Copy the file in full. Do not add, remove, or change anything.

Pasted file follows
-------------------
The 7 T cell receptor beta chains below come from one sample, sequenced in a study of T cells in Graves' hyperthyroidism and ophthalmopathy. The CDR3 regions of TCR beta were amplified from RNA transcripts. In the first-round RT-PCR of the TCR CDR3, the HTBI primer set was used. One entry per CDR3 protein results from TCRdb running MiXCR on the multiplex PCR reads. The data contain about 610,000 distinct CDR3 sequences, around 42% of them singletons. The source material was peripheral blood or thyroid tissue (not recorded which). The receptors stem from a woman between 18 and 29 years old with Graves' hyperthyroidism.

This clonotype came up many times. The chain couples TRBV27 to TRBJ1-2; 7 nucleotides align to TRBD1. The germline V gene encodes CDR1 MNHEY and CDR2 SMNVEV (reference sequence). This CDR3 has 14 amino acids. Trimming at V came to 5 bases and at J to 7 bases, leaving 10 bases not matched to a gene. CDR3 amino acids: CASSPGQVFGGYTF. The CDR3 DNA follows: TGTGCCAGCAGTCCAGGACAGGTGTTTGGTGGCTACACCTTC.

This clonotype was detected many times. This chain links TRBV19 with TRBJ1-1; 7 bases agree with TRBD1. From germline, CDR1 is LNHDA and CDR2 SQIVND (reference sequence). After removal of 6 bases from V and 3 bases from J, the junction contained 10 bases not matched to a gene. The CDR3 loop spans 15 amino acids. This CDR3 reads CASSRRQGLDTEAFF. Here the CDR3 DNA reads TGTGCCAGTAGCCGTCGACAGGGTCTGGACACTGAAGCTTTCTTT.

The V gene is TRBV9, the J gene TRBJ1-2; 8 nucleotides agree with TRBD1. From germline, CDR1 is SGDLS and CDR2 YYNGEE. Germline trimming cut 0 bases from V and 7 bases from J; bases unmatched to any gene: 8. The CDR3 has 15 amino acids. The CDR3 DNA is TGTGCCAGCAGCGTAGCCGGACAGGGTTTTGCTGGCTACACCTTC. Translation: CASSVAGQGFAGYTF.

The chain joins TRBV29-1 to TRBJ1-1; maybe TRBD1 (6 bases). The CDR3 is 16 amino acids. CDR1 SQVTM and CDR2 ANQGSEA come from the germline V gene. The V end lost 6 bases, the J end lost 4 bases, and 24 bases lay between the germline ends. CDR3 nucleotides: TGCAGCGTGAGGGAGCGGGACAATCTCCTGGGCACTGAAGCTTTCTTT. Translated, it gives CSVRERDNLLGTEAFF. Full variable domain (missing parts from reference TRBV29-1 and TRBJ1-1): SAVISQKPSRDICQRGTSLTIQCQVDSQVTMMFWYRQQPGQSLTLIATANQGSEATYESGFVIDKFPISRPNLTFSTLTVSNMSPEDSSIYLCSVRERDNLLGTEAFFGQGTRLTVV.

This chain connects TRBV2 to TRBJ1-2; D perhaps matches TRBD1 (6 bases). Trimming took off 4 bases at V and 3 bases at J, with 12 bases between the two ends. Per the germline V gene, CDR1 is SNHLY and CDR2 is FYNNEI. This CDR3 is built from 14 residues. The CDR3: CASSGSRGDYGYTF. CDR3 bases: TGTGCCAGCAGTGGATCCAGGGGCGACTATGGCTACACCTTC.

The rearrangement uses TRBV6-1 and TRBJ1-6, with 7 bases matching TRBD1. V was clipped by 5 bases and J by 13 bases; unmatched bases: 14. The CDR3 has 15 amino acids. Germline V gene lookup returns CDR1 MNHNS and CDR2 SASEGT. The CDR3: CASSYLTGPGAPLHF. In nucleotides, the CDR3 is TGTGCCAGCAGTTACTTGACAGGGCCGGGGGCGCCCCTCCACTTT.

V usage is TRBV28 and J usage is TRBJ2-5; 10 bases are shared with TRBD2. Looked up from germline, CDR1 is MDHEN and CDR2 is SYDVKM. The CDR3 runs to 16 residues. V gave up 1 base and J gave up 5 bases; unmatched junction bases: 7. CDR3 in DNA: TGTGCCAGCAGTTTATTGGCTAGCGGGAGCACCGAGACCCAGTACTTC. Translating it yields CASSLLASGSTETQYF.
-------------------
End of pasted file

The 7 T cell receptor beta chains below come from one sample, sequenced in a study of T cells in Graves' hyperthyroidism and ophthalmopathy. The CDR3 regions of TCR beta were amplified from RNA transcripts. In the first-round RT-PCR of the TCR CDR3, the HTBI primer set was used. One entry per CDR3 protein results from TCRdb running MiXCR on the multiplex PCR reads. The data contain about 610,000 distinct CDR3 sequences, around 42% of them singletons. The source material was peripheral blood or thyroid tissue (not recorded which). The receptors stem from a woman between 18 and 29 years old with Graves' hyperthyroidism.

This clonotype came up many times. The chain couples TRBV27 to TRBJ1-2; 7 nucleotides align to TRBD1. The germline V gene encodes CDR1 MNHEY and CDR2 SMNVEV (reference sequence). This CDR3 has 14 amino acids. Trimming at V came to 5 bases and at J to 7 bases, leaving 10 bases not matched to a gene. CDR3 amino acids: CASSPGQVFGGYTF. The CDR3 DNA follows: TGTGCCAGCAGTCCAGGACAGGTGTTTGGTGGCTACACCTTC.

This clonotype was detected many times. This chain links TRBV19 with TRBJ1-1; 7 bases agree with TRBD1. From germline, CDR1 is LNHDA and CDR2 SQIVND (reference sequence). After removal of 6 bases from V and 3 bases from J, the junction contained 10 bases not matched to a gene. The CDR3 loop spans 15 amino acids. This CDR3 reads CASSRRQGLDTEAFF. Here the CDR3 DNA reads TGTGCCAGTAGCCGTCGACAGGGTCTGGACACTGAAGCTTTCTTT.

The V gene is TRBV9, the J gene TRBJ1-2; 8 nucleotides agree with TRBD1. From germline, CDR1 is SGDLS and CDR2 YYNGEE. Germline trimming cut 0 bases from V and 7 bases from J; bases unmatched to any gene: 8. The CDR3 has 15 amino acids. The CDR3 DNA is TGTGCCAGCAGCGTAGCCGGACAGGGTTTTGCTGGCTACACCTTC. Translation: CASSVAGQGFAGYTF.

The chain joins TRBV29-1 to TRBJ1-1; maybe TRBD1 (6 bases). The CDR3 is 16 amino acids. CDR1 SQVTM and CDR2 ANQGSEA come from the germline V gene. The V end lost 6 bases, the J end lost 4 bases, and 24 bases lay between the germline ends. CDR3 nucleotides: TGCAGCGTGAGGGAGCGGGACAATCTCCTGGGCACTGAAGCTTTCTTT. Translated, it gives CSVRERDNLLGTEAFF. Full variable domain (missing parts from reference TRBV29-1 and TRBJ1-1): SAVISQKPSRDICQRGTSLTIQCQVDSQVTMMFWYRQQPGQSLTLIATANQGSEATYESGFVIDKFPISRPNLTFSTLTVSNMSPEDSSIYLCSVRERDNLLGTEAFFGQGTRLTVV.

This chain connects TRBV2 to TRBJ1-2; D perhaps matches TRBD1 (6 bases). Trimming took off 4 bases at V and 3 bases at J, with 12 bases between the two ends. Per the germline V gene, CDR1 is SNHLY and CDR2 is FYNNEI. This CDR3 is built from 14 residues. The CDR3: CASSGSRGDYGYTF. CDR3 bases: TGTGCCAGCAGTGGATCCAGGGGCGACTATGGCTACACCTTC.

The rearrangement uses TRBV6-1 and TRBJ1-6, with 7 bases matching TRBD1. V was clipped by 5 bases and J by 13 bases; unmatched bases: 14. The CDR3 has 15 amino acids. Germline V gene lookup returns CDR1 MNHNS and CDR2 SASEGT. The CDR3: CASSYLTGPGAPLHF. In nucleotides, the CDR3 is TGTGCCAGCAGTTACTTGACAGGGCCGGGGGCGCCCCTCCACTTT.

V usage is TRBV28 and J usage is TRBJ2-5; 10 bases are shared with TRBD2. Looked up from germline, CDR1 is MDHEN and CDR2 is SYDVKM. The CDR3 runs to 16 residues. V gave up 1 base and J gave up 5 bases; unmatched junction bases: 7. CDR3 in DNA: TGTGCCAGCAGTTTATTGGCTAGCGGGAGCACCGAGACCCAGTACTTC. Translating it yields CASSLLASGSTETQYF.